So the search for my ideal B6 continues....

You're a hard man to please, Neal  ;)

Sarge
« Last Edit: November 07, 2014, 07:04:43 AM by Sergeant Rock »
the phone rings and somebody says,
"hey, they made a movie about
Mahler, you ought to go see it.
he was as f*cked-up as you are."
                               --Charles Bukowski, "Mahler"

Offline k a rl h e nn i ng

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Re: Bruckner's 6th Symphony - Blind Comparison
« Reply #754 on: November 07, 2014, 06:54:17 AM »
. . . and he still hasn't found what he's lookin' for . . . .
Karl Henning, Ph.D.
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nor in competing for the favor of wayward friends.
His only competition was with himself. — Françoise Gilot

Offline TheGSMoeller

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Re: Bruckner's 6th Symphony - Blind Comparison
« Reply #755 on: November 07, 2014, 07:08:27 AM »
I have absolutely no idea what you're talking about  ;D  The winners did not maintain a "sound signature"...what?


Do you mean tempo variation within movements of single performances or tempo variation between different performances? If the latter, I have no trouble accepting a wide range speeds. My favorites go from the swift Norrington to the slow Davies, including Klemperer who is both swift and slow  ;D 8)

Davies       18:40 17:41 9:16 17:49
Celi           17:39 22:40 8:37 15:14
Klemperer  17:02 14:42 9:23 13:48
Stein         16:34 16:03 8:02 13:36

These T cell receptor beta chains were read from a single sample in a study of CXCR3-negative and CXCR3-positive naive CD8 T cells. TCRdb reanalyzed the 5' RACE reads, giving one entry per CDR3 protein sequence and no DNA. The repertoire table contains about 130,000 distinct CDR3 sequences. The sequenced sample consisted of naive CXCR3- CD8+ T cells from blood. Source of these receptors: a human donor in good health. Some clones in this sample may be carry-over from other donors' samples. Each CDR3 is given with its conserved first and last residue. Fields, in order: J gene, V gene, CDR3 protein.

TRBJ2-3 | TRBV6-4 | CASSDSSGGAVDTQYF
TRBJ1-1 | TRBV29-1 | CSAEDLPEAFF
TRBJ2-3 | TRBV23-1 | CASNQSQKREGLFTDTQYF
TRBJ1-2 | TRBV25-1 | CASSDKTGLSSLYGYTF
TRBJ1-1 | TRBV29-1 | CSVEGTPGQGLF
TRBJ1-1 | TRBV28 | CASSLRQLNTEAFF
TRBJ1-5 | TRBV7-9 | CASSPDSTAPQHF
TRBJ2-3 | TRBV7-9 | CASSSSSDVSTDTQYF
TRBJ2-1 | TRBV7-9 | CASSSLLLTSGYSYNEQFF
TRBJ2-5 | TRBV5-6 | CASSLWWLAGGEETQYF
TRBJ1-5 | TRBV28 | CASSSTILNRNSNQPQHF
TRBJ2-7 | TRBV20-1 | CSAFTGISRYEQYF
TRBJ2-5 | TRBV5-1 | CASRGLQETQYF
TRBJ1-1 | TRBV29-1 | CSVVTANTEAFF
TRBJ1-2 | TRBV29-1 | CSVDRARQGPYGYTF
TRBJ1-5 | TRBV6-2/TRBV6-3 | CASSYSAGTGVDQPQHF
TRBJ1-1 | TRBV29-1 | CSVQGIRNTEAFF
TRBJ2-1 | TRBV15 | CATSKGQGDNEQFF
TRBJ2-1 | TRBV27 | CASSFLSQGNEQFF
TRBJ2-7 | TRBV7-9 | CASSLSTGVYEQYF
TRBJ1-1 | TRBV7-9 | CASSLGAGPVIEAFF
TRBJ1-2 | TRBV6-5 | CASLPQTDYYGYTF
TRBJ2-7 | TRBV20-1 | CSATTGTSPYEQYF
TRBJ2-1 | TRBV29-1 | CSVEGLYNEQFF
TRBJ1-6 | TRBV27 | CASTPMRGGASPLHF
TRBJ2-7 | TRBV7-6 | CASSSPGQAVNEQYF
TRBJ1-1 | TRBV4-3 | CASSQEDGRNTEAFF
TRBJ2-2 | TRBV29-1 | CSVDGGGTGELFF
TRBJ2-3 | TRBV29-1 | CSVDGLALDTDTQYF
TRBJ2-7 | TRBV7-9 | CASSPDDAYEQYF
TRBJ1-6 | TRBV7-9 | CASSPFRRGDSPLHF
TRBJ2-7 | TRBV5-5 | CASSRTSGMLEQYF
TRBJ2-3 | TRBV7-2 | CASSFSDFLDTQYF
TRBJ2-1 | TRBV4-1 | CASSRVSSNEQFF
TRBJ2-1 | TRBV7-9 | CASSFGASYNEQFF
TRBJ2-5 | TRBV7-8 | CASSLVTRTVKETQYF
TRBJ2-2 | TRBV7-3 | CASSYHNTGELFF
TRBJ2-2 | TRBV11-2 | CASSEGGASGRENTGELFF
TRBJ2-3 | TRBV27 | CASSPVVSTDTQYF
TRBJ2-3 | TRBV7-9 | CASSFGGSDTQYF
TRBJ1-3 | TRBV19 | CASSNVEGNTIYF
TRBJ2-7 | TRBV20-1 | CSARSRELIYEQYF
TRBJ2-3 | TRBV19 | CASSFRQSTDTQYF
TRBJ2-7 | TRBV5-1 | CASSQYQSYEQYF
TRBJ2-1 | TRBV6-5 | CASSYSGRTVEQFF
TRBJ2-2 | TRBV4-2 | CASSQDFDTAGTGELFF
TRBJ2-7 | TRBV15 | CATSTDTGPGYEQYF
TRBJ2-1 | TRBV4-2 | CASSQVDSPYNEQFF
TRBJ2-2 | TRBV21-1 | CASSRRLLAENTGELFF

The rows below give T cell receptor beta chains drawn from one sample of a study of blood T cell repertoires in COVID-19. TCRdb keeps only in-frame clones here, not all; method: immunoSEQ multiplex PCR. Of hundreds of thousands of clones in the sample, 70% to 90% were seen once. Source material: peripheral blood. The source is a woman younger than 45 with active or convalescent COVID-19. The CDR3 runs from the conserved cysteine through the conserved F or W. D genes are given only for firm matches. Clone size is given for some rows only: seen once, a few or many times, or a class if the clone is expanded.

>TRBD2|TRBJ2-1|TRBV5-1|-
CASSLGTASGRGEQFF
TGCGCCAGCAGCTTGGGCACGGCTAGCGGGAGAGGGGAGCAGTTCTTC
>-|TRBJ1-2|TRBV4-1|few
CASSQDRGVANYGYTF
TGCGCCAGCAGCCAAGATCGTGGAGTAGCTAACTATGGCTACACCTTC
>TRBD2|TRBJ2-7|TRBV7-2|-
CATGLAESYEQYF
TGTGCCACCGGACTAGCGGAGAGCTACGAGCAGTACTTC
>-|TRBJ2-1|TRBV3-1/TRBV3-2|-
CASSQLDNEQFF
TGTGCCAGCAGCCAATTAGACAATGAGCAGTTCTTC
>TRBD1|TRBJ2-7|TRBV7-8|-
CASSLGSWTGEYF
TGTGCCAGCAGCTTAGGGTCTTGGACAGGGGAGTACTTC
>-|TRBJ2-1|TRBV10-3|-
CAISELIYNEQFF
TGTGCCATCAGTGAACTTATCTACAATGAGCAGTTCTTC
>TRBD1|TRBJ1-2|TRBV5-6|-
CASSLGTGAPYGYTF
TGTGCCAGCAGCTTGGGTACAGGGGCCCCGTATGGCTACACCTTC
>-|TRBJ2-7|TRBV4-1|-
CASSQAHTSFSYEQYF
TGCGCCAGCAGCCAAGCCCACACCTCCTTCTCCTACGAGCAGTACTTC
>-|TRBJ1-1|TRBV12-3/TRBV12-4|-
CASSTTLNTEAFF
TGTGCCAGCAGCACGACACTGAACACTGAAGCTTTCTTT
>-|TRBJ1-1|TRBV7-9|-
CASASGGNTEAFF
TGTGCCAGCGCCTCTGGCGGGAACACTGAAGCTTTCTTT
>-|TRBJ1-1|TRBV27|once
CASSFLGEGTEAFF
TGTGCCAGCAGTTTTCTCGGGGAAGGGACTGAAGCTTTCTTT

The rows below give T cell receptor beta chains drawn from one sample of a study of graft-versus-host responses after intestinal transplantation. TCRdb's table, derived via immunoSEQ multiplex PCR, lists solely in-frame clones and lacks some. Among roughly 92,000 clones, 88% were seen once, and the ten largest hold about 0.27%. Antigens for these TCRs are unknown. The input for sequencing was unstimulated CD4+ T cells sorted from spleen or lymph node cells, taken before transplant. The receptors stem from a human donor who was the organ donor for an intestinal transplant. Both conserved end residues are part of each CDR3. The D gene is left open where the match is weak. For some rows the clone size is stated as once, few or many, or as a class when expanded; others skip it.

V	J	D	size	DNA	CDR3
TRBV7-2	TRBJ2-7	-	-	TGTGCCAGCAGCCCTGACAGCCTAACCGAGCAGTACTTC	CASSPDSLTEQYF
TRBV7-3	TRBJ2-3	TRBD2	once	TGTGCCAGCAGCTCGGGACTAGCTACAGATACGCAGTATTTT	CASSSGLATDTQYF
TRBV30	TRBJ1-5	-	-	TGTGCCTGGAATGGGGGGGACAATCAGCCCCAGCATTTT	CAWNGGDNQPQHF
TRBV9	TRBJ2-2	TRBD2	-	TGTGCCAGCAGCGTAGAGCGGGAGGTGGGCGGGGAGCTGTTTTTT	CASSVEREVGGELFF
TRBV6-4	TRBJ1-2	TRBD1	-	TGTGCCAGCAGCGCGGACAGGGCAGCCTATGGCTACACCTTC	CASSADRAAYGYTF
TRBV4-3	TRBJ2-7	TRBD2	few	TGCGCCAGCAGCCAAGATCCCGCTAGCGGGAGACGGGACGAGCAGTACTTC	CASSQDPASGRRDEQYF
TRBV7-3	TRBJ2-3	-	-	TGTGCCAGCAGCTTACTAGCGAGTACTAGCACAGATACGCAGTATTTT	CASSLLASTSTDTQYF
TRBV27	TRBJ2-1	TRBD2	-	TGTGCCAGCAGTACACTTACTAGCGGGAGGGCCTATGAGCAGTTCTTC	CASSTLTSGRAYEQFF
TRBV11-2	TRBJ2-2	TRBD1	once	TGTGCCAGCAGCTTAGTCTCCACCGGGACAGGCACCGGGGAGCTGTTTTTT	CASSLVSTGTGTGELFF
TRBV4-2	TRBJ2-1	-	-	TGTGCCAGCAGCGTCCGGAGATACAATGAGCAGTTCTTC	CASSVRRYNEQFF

Dohnányi   15:17 16:57 8:28 14:35
Norrington 15:33 15:34 7:56 12:08
Sawallisch  14:17 17:35 8:26 14:33


You're a hard man to please, Neal  ;)

Sarge

Swifter tempi for Bruckner's Adagios are really starting to grow on me. Same with with his 5th symphony and 4th (which is really Andante). For the 6th I like a slower, majestic opener. Adagio around the 15-16 min mark, with a quicker finale. Although the finale features some dynamically softer passages that when slowed down plays beautifully within the quicker, louder passages. Blomstedt handles this perfectly.

Speaking of the 5th, Harnoncourt and D.R.Davies have wonderful Adagios on record.

Offline Brian

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Re: Bruckner's 6th Symphony - Blind Comparison
« Reply #756 on: November 07, 2014, 07:28:33 AM »
I've been listening to over 30 recordings of the 6th for the past five months, and instead of finding that one golden performance I now have favorite moments, sections and movements from various ones. I've become so critical of this piece.
If I was forced to walk away with just one it would probably be Nagano. I think it represents the best all-around, and that includes recording quality. Norrington, Blomstedt, Barenboim and Dohnanyi will remain close. But lately I've been extremely impressed with Klemperer, even becoming more impressed with all his recorded work. And Chailly, which has taken a while but I'm starting to hear his vision for the 6th more clearly and it's quite beautiful.
Add Davies to that list, even if he's out in left field, I find it works as a whole.

I will admit that I've begun to lose my admiration for Eschenbach's. I almost think his Houston SO disc of the 6th is better, perhaps I should have used that. And I was impressed with Wand's accounts at first but lately they've seemed to be lacking the emotion I find in others.